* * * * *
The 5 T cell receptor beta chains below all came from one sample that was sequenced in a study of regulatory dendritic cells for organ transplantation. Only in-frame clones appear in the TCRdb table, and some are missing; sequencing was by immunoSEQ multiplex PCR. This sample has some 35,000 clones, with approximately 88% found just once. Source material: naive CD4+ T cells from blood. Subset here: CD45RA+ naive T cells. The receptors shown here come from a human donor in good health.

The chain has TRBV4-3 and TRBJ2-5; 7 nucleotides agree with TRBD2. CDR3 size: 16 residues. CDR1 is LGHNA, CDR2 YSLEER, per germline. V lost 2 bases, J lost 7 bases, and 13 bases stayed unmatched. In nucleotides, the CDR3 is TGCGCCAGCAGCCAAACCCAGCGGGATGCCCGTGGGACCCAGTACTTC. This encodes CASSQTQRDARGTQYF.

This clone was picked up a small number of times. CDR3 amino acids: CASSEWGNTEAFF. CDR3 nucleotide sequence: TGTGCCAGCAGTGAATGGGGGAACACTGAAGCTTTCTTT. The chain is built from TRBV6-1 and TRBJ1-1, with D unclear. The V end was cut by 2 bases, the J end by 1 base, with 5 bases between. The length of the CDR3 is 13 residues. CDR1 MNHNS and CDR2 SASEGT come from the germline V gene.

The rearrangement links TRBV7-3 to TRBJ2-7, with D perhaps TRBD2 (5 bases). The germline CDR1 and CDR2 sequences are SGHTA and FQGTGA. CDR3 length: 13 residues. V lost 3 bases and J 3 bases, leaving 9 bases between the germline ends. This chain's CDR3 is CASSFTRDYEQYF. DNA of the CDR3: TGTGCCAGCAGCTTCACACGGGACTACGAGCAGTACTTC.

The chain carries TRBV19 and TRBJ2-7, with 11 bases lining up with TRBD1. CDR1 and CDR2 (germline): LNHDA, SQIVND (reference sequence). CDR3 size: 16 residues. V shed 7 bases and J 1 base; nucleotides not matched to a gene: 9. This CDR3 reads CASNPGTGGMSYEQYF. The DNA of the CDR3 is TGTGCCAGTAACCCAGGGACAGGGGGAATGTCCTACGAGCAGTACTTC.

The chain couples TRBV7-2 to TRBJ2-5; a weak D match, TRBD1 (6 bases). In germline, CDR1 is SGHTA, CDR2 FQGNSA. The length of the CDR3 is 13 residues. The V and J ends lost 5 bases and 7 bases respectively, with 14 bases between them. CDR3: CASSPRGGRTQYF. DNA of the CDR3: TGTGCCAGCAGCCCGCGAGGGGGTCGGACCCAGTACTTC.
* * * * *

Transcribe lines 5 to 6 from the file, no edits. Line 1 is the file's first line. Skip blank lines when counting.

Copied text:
The chain carries TRBV19 and TRBJ2-7, with 11 bases lining up with TRBD1. CDR1 and CDR2 (germline): LNHDA, SQIVND (reference sequence). CDR3 size: 16 residues. V shed 7 bases and J 1 base; nucleotides not matched to a gene: 9. This CDR3 reads CASNPGTGGMSYEQYF. The DNA of the CDR3 is TGTGCCAGTAACCCAGGGACAGGGGGAATGTCCTACGAGCAGTACTTC.

The chain couples TRBV7-2 to TRBJ2-5; a weak D match, TRBD1 (6 bases). In germline, CDR1 is SGHTA, CDR2 FQGNSA. The length of the CDR3 is 13 residues. The V and J ends lost 5 bases and 7 bases respectively, with 14 bases between them. CDR3: CASSPRGGRTQYF. DNA of the CDR3: TGTGCCAGCAGCCCGCGAGGGGGTCGGACCCAGTACTTC.